Whichever way you slice it, Stir Of Echoes is inevitably going to be lumped in with The Sixth Sense. It's that whole "little boy actor in a film about the supernatural" thing. But while the similarities are undeniable, so too are the differences.
Where M Night Shyamalan's goosebump-raising crowd-pleaser was a fairly straight ghost story with a plot triple-salchow thrown in at the end, David Koepp's film plumps for a creepy whodunnit plot line that makes it much more of a Hitchcockian shocker than an out-and-out spook flick. It's just that this time round the Maguffin means the chief witness is also the victim.
Slotting in as the kind of troubled everyman Old Hitch loved is Kevin Bacon. Think Jimmy Stewart in Rear Window - a man slowly becoming obsessed with solving a crime that no-one else even believes took place - and you've got a fair sense of what he's aiming at here. It's another effortless Bacon performance, sidestepping all the usual horror/thriller clichés to slip into a reasonably happy, if not always contented, blue-collar family man. Tom Witzky loves his wife and child, but can't help wishing he'd managed something more with his life. So when a ghost starts silently appearing to him with a mission, he's believably eager to shut everything else out - - including his family - - and throw himself fully into the investigation.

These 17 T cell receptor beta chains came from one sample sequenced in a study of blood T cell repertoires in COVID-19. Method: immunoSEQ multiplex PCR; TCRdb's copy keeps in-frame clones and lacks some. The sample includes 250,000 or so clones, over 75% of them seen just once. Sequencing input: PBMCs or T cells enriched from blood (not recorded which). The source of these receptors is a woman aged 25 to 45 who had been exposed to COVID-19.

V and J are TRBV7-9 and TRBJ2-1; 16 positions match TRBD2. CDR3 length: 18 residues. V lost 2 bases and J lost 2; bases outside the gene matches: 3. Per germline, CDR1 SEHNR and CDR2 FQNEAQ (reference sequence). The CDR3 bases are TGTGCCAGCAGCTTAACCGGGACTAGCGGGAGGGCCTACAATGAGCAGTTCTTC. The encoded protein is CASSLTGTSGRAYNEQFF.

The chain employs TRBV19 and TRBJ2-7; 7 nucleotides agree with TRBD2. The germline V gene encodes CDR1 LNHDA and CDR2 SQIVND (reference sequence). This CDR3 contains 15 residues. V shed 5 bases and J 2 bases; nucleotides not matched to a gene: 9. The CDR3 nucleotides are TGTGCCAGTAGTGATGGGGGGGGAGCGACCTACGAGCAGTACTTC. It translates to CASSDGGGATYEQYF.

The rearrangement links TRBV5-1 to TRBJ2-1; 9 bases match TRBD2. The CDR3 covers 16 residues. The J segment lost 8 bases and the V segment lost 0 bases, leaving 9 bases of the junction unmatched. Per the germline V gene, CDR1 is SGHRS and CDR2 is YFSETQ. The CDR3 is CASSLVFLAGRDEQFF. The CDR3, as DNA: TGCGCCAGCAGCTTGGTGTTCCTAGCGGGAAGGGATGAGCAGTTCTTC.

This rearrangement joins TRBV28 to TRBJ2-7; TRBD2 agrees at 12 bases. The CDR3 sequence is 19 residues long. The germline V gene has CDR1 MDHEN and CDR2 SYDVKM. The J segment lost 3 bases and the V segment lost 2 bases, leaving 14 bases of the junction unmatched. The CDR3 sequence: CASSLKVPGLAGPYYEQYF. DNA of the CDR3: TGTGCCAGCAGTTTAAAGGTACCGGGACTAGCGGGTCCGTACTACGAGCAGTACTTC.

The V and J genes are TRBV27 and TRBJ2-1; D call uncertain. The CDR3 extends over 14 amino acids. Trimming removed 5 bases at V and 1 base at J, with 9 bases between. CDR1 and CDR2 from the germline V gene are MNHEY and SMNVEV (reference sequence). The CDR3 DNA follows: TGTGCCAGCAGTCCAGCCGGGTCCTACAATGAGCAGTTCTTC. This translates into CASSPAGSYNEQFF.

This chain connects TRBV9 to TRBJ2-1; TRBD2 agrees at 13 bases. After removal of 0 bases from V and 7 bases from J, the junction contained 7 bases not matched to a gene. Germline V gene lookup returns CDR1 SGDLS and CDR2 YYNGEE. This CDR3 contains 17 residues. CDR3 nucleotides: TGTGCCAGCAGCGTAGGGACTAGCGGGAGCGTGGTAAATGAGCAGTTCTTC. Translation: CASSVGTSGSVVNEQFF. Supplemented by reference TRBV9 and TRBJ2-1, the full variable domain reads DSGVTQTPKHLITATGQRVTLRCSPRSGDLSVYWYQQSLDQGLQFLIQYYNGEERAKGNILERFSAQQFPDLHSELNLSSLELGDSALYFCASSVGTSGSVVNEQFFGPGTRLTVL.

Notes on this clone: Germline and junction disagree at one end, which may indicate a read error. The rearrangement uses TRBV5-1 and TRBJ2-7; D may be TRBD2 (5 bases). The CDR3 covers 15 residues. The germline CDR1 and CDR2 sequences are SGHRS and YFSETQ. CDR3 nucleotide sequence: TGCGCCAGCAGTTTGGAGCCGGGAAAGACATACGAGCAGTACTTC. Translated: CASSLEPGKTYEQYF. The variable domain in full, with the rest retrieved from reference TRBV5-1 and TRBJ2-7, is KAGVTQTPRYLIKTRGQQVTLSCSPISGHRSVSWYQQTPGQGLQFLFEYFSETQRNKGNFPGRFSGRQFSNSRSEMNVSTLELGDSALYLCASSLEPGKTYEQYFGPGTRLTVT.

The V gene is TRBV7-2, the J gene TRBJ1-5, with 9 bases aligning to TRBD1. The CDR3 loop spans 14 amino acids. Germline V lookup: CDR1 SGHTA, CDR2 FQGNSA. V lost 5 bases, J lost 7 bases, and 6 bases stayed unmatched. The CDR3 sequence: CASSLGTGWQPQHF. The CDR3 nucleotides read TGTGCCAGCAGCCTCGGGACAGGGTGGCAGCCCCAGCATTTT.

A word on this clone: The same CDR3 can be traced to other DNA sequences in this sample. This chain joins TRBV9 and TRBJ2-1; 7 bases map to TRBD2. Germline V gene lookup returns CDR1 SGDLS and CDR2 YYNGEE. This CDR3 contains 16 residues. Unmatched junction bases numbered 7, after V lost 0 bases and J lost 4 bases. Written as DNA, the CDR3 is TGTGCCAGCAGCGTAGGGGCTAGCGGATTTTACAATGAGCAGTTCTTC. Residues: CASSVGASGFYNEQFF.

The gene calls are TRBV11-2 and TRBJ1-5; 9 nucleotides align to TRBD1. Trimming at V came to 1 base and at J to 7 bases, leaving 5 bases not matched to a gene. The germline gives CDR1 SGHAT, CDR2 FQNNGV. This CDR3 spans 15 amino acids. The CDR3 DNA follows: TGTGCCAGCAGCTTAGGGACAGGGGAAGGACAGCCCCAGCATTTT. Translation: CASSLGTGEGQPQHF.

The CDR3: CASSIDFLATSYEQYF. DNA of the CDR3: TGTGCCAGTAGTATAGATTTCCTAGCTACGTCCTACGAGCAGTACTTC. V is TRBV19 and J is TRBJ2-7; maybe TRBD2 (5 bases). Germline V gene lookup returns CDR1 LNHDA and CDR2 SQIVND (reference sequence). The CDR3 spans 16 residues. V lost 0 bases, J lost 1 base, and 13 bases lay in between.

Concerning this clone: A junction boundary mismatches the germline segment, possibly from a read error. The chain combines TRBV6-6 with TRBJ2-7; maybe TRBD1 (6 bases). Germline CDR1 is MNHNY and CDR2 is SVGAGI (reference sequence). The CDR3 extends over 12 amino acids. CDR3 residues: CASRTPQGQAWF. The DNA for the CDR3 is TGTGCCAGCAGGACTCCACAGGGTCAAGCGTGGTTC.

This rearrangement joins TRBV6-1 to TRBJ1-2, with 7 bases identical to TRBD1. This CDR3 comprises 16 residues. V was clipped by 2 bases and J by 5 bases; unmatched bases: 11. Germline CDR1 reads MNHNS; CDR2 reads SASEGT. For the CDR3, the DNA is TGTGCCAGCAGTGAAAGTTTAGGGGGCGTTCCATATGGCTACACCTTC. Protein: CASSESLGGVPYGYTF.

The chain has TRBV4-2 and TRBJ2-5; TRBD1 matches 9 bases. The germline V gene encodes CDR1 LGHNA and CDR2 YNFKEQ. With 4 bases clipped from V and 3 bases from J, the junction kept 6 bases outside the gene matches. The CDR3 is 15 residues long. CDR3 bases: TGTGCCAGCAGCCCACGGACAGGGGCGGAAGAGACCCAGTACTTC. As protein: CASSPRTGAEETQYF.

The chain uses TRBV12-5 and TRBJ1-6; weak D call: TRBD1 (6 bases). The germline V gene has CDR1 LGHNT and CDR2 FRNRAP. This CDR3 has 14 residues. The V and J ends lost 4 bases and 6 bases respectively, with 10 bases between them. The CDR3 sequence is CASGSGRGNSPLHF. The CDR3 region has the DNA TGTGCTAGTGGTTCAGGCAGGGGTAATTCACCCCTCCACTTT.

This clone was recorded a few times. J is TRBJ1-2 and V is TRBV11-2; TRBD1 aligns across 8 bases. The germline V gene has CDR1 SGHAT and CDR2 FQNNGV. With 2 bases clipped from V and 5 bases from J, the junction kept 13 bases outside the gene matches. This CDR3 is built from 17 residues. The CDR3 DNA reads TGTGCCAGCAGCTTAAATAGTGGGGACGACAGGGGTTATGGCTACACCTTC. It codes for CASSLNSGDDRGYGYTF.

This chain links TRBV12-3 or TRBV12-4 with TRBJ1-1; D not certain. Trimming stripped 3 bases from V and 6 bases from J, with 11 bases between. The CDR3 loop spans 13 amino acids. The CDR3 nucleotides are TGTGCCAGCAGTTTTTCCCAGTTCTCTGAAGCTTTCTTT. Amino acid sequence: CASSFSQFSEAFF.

This isn't a one-man grandstand of a movie, though. To fill out his life and show exactly what Tom's obsession risks, director Koepp spreads the screen time around the rest of his cast. Kathryn Erbe is great as wife Maggie, the tough and tender woman watching her husband turn from wage-earner to fruit loop and powerless to do anything about it. And then there's little Zachary David Cope (triple names à la The Sixth Sense's Haley Joel Osment are clearly in for ghost-seeing sprogs this season) as their son Jake. Where is Hollywood getting these self-possessed, gripping little actors? Is there a lab somewhere growing them in test tubes?
In a film light on whizz-bang special effects (an impressive hypnotism scene with Tom floating towards the screen in a deserted movie theatre is the limit), Koepp never overplays his hand with the spectral presence. And once he's got the audience tensing at every over-the-shoulder shot and flinching like Tom does when he's alone in the house, then you know he's on to a winner.